These tactics would force BH back into the open, or cause them to form larger units for safety. This in turn would provide an inviting target for
    NAF and NA conventional forces.

  6. beegeagle says:

    :-)Oga Doziex

    For any such offensive, there is an INTELLIGENCE officer and and OPERATIONS officer. The OP Officer champions the combat while the INT Officer does the intelligence work and BATTLE DAMAGE ASSESSMENT.

    That is almost certainly why this week’s attack on Bita in the Gwoza Hills took place on Sunday night/Monday morning with residents of Maiduguri reporting a flurry of activities and consistent sightings of jets and attack helics heading towards the active frontlines in the mountainous southeast of Borno whereas the battlefield communique only got issued on Thursday.

    But BATTLE DAMAGE ASSESSMENTS are standard practise during these maneouvres.

    ELSEWHERE, BEEGEAGLE WROTE

    Quote

    * the MTJF Commander, General Edokpayi said that when he asked his Intelligence Officer to carry out a battle damage assessment, he reported the destruction of 150 houses.”

    https://beegeagle.wordpress.com/2013/05/10/beegeagles-blog-highlights-of-the-baga-story-a-public-affairs-documentary-aired-on-the-nigerian-television-authority-may-9th-2013/

    end of quote

    The foregoing excerpts were culled from a report written during the more benign pre-emergency rule era, in April 2013.Yes..they always carry out battle damage assessments during such operations.

  7. doziex says:

    HeHe he Oga Beeg, that’s good to know.

    NA should be experts at this business by now. But I am just worrying out loud.

    The last combined offensive was immediately followed by a BH assault on Damaturu.

    With your knowledge of the battle space, how the hell did that happen ?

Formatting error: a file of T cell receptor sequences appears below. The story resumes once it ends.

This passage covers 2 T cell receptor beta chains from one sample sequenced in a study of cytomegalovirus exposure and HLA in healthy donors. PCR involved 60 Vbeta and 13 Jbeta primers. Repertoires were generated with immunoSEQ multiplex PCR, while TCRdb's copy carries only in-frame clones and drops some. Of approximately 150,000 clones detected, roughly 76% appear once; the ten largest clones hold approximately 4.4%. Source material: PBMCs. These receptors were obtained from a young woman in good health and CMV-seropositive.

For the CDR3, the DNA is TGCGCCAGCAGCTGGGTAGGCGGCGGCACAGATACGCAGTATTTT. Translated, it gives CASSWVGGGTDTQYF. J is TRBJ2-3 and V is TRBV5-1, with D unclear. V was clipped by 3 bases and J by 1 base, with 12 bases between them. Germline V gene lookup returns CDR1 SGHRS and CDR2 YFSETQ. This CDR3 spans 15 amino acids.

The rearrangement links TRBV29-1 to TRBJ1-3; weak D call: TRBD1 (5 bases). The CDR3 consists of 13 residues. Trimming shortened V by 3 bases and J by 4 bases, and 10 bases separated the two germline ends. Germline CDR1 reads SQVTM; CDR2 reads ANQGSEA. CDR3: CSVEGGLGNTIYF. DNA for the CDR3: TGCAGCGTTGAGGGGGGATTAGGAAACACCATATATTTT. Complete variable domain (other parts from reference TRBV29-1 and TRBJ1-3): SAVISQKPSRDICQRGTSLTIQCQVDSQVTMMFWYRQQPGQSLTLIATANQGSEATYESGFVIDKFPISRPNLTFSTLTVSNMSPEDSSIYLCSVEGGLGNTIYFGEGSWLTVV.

• Colonel says:

      It boggles the mind…
      I would have thought that by now NA would have saturated the North east with UAV overflights as well as launched a military satellite dedicated exclusively to North east ops.
      NA generally is vastly improved but they have to up the ante…

    • peccavi says:

      Action-Counter Action:

      The army predictably launched an offensive to clear the highways and the insurgents have predictably shifted. They appear to have moved closer to the borders whether this is simply because security forces there have been denuded for other operations or they have relocated over the Cameroun border is unknown, however it can be conjectured that they appear to have retained their operational cohesion and capability.

      The attack on Damaturu was well planned and executed. They appear to have succeeded in capturing (however briefly) their key targets and destroying others before withdrawing. As the objective of the attack can only have been to capture stores and attrite the security forces men and materiel, it is reasonable to count this as a success for the enemy, despite their casualties.

      That the enemy can still generate the men and leadership to mount such operations despite the pressure it is under demonstrates that there is still a hard core with the will and ability to fight competently.

      Their skill at relocating and launching attacks of alarming barbarity can also be viewed as an operational plus for them. The attacks are effective in that they interdict and isolate communities along the highway, terrorise the civilian population and are of such barbarity that they force the security forces to react. Once the security forces are deployed in clearance operations the enemy launches attacks elsewhere.

      All of this is classic guerrilla behaviour, the Security forces are hard pressed to react any differently but it is clear that other tactics should be explored. The use of fast jet for air support in a COIN op fought in rural areas is not really the most effective use of airpower, attack helicopters or even support helicopters with door gunners would be more effective.

      Thought should be given to aggressive counter guerrilla groups, who will deploy and fight like the insurgents in their chosen areas. The Rhodesians and apartheid South Africans were past masters at this and it is a highly effective tactic.

      Clearance operations will always only just be temporary solutions; to sustain the pressure on the enemy, forces must be deployed to fight the enemy in what they consider their safe areas and these forces must not have the impediment of a long logistic chain, but fight with the same mobility and flexibility of the insurgents. At the same time, ground cleared must be held.